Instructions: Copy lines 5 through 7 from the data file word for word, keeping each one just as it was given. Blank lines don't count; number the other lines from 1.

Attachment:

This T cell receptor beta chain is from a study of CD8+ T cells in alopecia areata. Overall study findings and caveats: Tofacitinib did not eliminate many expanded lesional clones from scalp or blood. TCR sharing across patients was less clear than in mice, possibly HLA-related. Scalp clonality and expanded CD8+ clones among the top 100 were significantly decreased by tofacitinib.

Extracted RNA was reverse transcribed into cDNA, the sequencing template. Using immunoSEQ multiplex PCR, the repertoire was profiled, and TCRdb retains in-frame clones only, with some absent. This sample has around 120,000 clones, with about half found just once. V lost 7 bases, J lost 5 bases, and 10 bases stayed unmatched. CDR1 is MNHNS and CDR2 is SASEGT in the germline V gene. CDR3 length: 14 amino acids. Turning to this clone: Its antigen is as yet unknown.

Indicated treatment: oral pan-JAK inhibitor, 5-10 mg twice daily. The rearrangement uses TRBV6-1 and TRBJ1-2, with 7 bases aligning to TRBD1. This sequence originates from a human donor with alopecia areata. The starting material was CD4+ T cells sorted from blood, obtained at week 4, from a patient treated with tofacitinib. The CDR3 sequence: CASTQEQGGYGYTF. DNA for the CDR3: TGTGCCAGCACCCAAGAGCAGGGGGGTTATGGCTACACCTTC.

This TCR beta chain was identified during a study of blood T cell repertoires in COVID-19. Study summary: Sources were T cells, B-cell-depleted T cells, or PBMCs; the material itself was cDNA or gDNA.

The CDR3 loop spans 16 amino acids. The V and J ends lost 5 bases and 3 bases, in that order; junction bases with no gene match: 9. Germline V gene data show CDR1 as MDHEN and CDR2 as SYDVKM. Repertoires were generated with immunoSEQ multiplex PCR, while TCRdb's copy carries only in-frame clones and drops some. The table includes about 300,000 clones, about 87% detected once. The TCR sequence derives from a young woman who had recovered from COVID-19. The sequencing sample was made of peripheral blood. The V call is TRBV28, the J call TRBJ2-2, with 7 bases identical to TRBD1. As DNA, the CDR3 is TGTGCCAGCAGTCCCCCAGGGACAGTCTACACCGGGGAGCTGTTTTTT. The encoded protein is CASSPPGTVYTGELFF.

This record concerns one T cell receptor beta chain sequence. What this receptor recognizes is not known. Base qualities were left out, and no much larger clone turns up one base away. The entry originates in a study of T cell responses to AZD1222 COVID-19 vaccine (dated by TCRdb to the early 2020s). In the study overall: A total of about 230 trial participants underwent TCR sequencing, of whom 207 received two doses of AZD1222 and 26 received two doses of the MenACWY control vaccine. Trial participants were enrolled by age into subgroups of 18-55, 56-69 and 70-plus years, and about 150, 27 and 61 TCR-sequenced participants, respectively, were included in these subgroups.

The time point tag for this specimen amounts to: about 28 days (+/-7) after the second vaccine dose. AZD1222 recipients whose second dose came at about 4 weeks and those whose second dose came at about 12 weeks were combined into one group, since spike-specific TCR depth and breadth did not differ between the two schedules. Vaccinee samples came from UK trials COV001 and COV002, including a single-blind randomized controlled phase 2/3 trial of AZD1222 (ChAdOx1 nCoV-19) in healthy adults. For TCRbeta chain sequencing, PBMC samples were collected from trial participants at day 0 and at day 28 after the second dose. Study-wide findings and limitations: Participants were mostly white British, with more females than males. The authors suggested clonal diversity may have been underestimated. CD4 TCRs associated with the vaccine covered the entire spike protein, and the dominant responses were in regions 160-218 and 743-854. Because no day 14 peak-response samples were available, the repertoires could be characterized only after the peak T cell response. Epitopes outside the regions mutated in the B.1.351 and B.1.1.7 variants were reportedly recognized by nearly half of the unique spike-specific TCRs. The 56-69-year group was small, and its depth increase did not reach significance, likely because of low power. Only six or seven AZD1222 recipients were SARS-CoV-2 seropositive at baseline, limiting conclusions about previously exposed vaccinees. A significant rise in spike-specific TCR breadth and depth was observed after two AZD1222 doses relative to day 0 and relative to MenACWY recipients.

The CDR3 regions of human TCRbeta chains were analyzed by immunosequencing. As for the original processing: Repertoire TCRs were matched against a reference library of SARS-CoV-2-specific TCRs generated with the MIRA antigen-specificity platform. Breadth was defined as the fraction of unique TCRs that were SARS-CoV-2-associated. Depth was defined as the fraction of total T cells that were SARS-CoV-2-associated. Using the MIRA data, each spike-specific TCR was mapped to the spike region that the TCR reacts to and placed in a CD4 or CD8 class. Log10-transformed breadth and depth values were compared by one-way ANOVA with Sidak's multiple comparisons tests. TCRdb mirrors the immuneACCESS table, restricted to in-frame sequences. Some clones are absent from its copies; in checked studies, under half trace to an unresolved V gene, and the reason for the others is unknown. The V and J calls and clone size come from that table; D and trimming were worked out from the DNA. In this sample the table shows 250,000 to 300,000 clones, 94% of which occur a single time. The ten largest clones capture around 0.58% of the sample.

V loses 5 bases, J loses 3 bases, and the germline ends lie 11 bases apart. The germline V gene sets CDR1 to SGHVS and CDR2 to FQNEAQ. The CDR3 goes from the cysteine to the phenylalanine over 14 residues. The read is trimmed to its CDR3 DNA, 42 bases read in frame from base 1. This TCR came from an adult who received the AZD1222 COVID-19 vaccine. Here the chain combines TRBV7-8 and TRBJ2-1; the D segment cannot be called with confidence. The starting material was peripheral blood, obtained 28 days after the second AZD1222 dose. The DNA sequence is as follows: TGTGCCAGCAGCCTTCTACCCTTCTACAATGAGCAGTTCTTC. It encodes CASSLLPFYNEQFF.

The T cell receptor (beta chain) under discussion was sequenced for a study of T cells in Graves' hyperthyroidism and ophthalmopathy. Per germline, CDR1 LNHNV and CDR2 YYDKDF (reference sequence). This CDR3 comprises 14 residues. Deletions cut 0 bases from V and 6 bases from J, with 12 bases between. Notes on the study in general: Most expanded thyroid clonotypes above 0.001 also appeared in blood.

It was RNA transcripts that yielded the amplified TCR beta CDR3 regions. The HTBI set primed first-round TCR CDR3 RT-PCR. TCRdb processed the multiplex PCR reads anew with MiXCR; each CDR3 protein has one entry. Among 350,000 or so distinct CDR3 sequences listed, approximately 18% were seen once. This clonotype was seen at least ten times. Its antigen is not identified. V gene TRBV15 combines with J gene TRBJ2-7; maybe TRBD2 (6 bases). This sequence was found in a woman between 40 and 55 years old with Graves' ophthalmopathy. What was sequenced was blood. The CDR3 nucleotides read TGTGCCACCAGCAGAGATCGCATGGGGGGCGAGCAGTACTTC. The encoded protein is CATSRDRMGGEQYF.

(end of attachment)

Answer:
The CDR3 loop spans 16 amino acids. The V and J ends lost 5 bases and 3 bases, in that order; junction bases with no gene match: 9. Germline V gene data show CDR1 as MDHEN and CDR2 as SYDVKM. Repertoires were generated with immunoSEQ multiplex PCR, while TCRdb's copy carries only in-frame clones and drops some. The table includes about 300,000 clones, about 87% detected once. The TCR sequence derives from a young woman who had recovered from COVID-19. The sequencing sample was made of peripheral blood. The V call is TRBV28, the J call TRBJ2-2, with 7 bases identical to TRBD1. As DNA, the CDR3 is TGTGCCAGCAGTCCCCCAGGGACAGTCTACACCGGGGAGCTGTTTTTT. The encoded protein is CASSPPGTVYTGELFF.

This record concerns one T cell receptor beta chain sequence. What this receptor recognizes is not known. Base qualities were left out, and no much larger clone turns up one base away. The entry originates in a study of T cell responses to AZD1222 COVID-19 vaccine (dated by TCRdb to the early 2020s). In the study overall: A total of about 230 trial participants underwent TCR sequencing, of whom 207 received two doses of AZD1222 and 26 received two doses of the MenACWY control vaccine. Trial participants were enrolled by age into subgroups of 18-55, 56-69 and 70-plus years, and about 150, 27 and 61 TCR-sequenced participants, respectively, were included in these subgroups.

The time point tag for this specimen amounts to: about 28 days (+/-7) after the second vaccine dose. AZD1222 recipients whose second dose came at about 4 weeks and those whose second dose came at about 12 weeks were combined into one group, since spike-specific TCR depth and breadth did not differ between the two schedules. Vaccinee samples came from UK trials COV001 and COV002, including a single-blind randomized controlled phase 2/3 trial of AZD1222 (ChAdOx1 nCoV-19) in healthy adults. For TCRbeta chain sequencing, PBMC samples were collected from trial participants at day 0 and at day 28 after the second dose. Study-wide findings and limitations: Participants were mostly white British, with more females than males. The authors suggested clonal diversity may have been underestimated. CD4 TCRs associated with the vaccine covered the entire spike protein, and the dominant responses were in regions 160-218 and 743-854. Because no day 14 peak-response samples were available, the repertoires could be characterized only after the peak T cell response. Epitopes outside the regions mutated in the B.1.351 and B.1.1.7 variants were reportedly recognized by nearly half of the unique spike-specific TCRs. The 56-69-year group was small, and its depth increase did not reach significance, likely because of low power. Only six or seven AZD1222 recipients were SARS-CoV-2 seropositive at baseline, limiting conclusions about previously exposed vaccinees. A significant rise in spike-specific TCR breadth and depth was observed after two AZD1222 doses relative to day 0 and relative to MenACWY recipients.